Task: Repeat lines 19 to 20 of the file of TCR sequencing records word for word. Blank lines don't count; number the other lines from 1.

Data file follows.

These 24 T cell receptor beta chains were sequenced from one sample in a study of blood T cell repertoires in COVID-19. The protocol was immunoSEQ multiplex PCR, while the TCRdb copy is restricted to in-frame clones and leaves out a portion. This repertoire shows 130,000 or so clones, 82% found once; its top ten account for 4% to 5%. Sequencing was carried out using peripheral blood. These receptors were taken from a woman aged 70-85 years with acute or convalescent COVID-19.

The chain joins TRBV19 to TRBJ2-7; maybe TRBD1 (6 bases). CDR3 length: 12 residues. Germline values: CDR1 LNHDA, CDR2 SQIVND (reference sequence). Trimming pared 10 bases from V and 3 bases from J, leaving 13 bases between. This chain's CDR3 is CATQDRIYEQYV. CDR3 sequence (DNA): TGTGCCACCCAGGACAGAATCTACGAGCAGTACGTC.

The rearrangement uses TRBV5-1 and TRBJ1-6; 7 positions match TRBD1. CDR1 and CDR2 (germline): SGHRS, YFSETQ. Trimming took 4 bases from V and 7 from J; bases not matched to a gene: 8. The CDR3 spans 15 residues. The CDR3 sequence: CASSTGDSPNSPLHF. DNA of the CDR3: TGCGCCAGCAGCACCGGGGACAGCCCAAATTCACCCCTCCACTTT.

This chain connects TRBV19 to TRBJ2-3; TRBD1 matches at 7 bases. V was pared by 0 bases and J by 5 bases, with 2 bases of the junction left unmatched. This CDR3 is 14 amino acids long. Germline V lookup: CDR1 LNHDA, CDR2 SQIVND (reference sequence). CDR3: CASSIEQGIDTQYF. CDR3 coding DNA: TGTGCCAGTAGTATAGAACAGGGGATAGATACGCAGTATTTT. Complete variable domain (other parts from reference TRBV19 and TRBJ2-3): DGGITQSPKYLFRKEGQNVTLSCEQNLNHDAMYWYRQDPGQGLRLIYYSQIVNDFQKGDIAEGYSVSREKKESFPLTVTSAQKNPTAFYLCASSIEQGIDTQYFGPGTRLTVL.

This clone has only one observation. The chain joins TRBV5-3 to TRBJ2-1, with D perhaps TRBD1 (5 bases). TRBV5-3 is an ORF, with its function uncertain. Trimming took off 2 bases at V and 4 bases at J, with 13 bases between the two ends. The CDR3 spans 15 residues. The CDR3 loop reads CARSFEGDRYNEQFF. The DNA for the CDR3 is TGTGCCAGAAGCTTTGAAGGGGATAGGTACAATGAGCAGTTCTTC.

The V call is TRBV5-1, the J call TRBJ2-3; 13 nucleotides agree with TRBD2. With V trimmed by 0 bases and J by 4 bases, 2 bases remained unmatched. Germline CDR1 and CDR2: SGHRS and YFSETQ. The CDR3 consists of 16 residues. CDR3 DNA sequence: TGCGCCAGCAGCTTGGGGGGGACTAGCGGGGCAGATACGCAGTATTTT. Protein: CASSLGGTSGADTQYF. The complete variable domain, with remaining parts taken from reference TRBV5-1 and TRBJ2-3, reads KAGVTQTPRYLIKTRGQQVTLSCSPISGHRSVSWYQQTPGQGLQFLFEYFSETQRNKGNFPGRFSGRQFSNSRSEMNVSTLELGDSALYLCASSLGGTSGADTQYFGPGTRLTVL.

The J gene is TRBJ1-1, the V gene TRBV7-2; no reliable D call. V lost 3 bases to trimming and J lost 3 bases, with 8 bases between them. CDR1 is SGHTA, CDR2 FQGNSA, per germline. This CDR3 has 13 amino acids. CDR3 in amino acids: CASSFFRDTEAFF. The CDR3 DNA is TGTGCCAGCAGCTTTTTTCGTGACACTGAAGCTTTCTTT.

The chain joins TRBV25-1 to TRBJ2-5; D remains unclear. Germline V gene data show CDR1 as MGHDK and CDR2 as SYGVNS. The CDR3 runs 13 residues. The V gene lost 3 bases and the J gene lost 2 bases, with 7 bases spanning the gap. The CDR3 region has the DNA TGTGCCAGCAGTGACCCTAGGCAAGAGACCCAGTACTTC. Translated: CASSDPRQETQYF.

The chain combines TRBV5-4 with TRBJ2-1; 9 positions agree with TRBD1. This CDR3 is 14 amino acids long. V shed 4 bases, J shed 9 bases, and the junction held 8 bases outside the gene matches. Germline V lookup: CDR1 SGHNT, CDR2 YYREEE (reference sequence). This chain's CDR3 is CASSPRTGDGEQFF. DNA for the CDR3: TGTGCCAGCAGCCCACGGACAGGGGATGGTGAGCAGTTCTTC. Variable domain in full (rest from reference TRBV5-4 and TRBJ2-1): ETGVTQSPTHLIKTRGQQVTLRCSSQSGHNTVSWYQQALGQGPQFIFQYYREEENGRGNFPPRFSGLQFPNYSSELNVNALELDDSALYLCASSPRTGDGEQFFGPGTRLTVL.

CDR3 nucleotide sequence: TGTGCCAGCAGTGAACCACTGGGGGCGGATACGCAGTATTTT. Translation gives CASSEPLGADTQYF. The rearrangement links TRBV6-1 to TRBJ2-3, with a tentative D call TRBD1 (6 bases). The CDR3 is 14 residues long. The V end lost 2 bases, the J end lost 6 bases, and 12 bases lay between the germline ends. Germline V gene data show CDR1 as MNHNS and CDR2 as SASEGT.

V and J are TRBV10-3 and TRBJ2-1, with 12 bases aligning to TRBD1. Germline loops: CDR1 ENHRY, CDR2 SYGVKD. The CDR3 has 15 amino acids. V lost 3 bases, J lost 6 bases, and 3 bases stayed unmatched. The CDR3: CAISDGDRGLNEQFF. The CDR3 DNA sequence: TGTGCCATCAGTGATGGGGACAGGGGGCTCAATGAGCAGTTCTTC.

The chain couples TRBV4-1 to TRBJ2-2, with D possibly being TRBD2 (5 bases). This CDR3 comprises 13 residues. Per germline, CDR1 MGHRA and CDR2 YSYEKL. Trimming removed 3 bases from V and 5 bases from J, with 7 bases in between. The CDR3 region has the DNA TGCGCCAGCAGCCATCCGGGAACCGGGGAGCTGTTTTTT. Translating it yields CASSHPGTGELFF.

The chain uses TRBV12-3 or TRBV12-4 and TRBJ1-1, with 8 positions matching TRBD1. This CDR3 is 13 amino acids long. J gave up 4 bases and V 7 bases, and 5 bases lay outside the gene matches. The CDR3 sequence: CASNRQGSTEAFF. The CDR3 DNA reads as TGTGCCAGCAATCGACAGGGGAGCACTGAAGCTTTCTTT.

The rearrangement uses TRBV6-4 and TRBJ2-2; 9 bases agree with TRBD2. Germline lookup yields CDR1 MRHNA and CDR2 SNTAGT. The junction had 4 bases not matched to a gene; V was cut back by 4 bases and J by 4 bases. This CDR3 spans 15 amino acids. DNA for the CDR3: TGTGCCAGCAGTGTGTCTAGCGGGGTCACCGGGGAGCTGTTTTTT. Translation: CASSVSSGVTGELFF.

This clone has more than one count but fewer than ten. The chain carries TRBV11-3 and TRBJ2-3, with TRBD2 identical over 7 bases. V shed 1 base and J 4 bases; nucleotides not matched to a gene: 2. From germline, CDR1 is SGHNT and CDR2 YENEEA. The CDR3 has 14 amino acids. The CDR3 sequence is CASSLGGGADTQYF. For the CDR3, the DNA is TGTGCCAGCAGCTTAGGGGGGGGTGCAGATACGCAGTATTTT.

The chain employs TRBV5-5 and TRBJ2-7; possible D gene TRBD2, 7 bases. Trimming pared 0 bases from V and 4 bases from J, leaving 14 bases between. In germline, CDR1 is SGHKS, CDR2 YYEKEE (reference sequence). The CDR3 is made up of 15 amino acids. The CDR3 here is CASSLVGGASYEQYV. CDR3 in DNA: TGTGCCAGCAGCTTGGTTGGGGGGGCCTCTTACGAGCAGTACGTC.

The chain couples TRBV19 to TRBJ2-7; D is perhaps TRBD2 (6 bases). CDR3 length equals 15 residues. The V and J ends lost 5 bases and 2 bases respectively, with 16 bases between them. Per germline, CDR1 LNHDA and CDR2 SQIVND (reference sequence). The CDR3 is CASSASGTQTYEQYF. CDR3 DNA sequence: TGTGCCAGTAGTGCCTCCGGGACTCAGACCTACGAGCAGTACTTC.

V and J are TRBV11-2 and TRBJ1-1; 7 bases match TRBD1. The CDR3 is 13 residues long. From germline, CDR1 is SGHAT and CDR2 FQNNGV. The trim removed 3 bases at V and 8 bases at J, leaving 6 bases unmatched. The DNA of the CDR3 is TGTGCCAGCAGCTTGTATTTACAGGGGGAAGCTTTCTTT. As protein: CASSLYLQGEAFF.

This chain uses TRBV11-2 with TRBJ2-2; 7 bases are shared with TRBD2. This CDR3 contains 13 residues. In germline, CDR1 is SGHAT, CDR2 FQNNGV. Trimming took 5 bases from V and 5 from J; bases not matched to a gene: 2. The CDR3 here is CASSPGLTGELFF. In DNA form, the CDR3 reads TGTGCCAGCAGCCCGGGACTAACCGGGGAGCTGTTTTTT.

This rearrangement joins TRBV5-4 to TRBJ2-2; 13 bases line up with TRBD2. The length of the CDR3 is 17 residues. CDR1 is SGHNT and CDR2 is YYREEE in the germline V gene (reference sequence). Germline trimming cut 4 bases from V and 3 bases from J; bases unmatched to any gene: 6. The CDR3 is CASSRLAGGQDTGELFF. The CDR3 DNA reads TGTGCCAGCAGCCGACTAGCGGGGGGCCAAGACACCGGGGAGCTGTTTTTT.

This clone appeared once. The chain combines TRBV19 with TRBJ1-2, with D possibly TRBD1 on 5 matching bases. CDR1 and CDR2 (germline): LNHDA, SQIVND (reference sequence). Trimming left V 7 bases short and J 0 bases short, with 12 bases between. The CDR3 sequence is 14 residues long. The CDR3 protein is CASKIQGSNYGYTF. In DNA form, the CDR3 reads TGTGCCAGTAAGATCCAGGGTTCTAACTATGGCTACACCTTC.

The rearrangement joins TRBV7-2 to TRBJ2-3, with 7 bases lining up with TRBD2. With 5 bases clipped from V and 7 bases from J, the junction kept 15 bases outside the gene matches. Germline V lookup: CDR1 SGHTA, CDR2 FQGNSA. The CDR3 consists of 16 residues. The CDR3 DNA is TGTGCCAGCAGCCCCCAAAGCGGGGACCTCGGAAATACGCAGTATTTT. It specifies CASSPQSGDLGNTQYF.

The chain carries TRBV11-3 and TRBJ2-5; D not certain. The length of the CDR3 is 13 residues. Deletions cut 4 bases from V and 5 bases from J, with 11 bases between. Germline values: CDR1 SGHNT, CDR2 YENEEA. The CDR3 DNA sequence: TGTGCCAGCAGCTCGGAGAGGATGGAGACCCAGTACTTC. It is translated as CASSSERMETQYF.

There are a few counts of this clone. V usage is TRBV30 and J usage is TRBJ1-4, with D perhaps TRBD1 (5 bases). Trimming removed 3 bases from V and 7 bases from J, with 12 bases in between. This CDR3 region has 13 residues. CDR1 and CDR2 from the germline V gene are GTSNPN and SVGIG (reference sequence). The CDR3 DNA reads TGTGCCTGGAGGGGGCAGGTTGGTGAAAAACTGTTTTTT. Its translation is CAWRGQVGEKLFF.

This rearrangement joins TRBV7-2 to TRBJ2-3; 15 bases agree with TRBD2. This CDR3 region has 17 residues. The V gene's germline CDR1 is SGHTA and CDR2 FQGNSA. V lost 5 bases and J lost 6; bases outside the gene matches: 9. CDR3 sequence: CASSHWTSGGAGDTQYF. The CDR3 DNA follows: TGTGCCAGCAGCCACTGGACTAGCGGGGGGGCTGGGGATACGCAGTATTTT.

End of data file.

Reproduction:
This chain uses TRBV11-2 with TRBJ2-2; 7 bases are shared with TRBD2. This CDR3 contains 13 residues. In germline, CDR1 is SGHAT, CDR2 FQNNGV. Trimming took 5 bases from V and 5 from J; bases not matched to a gene: 2. The CDR3 here is CASSPGLTGELFF. In DNA form, the CDR3 reads TGTGCCAGCAGCCCGGGACTAACCGGGGAGCTGTTTTTT.

This rearrangement joins TRBV5-4 to TRBJ2-2; 13 bases line up with TRBD2. The length of the CDR3 is 17 residues. CDR1 is SGHNT and CDR2 is YYREEE in the germline V gene (reference sequence). Germline trimming cut 4 bases from V and 3 bases from J; bases unmatched to any gene: 6. The CDR3 is CASSRLAGGQDTGELFF. The CDR3 DNA reads TGTGCCAGCAGCCGACTAGCGGGGGGCCAAGACACCGGGGAGCTGTTTTTT.